In the end, the choice would likely come down between the F-150 with the 3.5L EcoBoost V6 and the Silverado with the 6.2L V8. Both are great towing trucks, both are similarly priced with options, and the final decision would be up to personal preference.

    Please leave comment below with your thoughts on this question.


    Andre Smirnov
    Andre Smirnov
    Andre Smirnov is an Automotive Enthusiast, Producer, Reviewer, Videographer, Writer, Software Engineer, Husband, Father, and Friend.

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    79 thoughts on “Will a Ford F150 with a 2.7L EcoBoost V6 Tow About 8,000 lbs? (Ask TFLtruck)

    1. If you have to have a f150 the new 5.0 mated to a 10 speed should be a great combination of power, efficiency, durability, and sound.

      1. Jeremy N Gregory
        Agreed! Also, I’d like to suggest that Oleg look at TFL’s testing on the ike gauntlet runs of the three vehicles in question and one difference jumps out at you; brake applications down the mountain. Chevy 6.2-14, Ford’s 3.5-10, Ford’s 5.0-3. Just think about brake life expectancy, not only your truck’s brakes but also on your trailer’s brakes. Safety is also increased, I believe. The f150 with the 5.0 would be my recommendation for you, especially since you seem to like ford.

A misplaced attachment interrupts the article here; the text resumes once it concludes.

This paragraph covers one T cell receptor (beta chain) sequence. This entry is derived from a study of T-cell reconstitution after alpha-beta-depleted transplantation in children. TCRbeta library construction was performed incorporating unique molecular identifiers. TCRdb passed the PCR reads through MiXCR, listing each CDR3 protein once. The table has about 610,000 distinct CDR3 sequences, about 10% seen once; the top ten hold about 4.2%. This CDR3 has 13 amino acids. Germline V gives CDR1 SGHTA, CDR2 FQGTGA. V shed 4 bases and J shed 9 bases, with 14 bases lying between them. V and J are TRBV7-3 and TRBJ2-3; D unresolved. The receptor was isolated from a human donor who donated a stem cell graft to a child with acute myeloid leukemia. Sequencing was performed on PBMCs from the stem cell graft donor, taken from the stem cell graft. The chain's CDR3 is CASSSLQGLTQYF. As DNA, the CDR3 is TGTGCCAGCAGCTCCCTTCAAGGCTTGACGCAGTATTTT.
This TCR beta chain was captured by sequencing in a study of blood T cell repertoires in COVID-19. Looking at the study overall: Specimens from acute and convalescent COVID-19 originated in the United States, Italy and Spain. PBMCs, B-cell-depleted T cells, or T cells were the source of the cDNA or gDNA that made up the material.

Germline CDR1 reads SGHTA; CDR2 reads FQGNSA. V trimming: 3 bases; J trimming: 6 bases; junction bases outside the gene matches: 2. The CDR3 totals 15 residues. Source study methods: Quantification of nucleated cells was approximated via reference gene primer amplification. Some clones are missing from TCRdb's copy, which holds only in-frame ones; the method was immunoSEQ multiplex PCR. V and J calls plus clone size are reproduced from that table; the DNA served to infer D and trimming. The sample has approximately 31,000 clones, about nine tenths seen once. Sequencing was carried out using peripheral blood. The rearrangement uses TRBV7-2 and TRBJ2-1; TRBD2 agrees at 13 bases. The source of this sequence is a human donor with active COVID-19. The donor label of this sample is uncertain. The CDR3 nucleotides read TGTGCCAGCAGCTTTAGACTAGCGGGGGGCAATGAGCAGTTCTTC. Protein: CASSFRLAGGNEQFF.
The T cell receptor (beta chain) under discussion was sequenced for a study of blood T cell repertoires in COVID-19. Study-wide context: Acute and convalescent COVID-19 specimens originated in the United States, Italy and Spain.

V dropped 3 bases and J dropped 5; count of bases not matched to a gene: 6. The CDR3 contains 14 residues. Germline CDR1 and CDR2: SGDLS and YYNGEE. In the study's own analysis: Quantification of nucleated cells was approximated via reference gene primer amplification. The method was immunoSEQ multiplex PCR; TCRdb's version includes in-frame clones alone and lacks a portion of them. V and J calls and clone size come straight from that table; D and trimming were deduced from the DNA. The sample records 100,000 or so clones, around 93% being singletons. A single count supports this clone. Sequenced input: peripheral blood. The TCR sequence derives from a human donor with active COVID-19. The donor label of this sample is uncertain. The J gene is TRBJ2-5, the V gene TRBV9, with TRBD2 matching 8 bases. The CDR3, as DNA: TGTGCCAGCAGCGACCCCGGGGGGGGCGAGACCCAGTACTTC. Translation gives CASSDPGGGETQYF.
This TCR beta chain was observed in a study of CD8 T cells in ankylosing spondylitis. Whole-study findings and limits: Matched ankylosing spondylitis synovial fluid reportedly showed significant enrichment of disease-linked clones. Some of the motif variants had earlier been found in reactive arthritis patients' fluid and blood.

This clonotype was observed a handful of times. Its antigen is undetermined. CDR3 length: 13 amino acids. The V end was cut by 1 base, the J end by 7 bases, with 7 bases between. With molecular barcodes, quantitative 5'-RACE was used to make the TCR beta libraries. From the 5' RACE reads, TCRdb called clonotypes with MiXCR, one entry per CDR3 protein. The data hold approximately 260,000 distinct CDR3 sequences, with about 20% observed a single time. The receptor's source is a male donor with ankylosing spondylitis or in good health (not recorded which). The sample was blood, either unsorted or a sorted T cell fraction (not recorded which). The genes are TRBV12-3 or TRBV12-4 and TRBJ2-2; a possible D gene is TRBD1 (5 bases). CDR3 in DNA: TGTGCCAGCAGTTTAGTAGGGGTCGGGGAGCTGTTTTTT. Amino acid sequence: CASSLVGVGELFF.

1. You can get into a Ram V8 with the same numbers as the 5.0 V8 for cheaper without the vibration issues reported by owners of GM’s and Fords. And Ram offers a Rebel that is actually a truck without a low hanging front bumper with load levelling air suspension so when you tow your truck remains level. Imagine that. Some innovation that actually stands out and its usefull.

          1. Those air springs are problematic, so is the compressor, and the lines and valving. Ask any european car owner that has had air suspension and owned the car longer than the warranty period. It sounds like a great idea until you own one. Leaky air springs, hoses that crack, compressors that have rings that need to be replaced are fixable, but a pita. Now if valving goes bad, then you’ll be likely to want to light the vehicle on fire and call it a day. That rotary shifter, ugg. Why. It’s seriously so bad. The hemi motor, it’s good, but not as good as the coyote 5.0. the revised 5.0 with the 10 speed sounds like the perfect combination. I test drive a 2017 3.5 ecoboost with the 10 SPD. Amazing power, perfect transmission, just missing the v8 rumble.

      2. Agreed I have a 2016 with the 5.0. it’s like having a mustang but only bigger. The sound of that engine is worth it.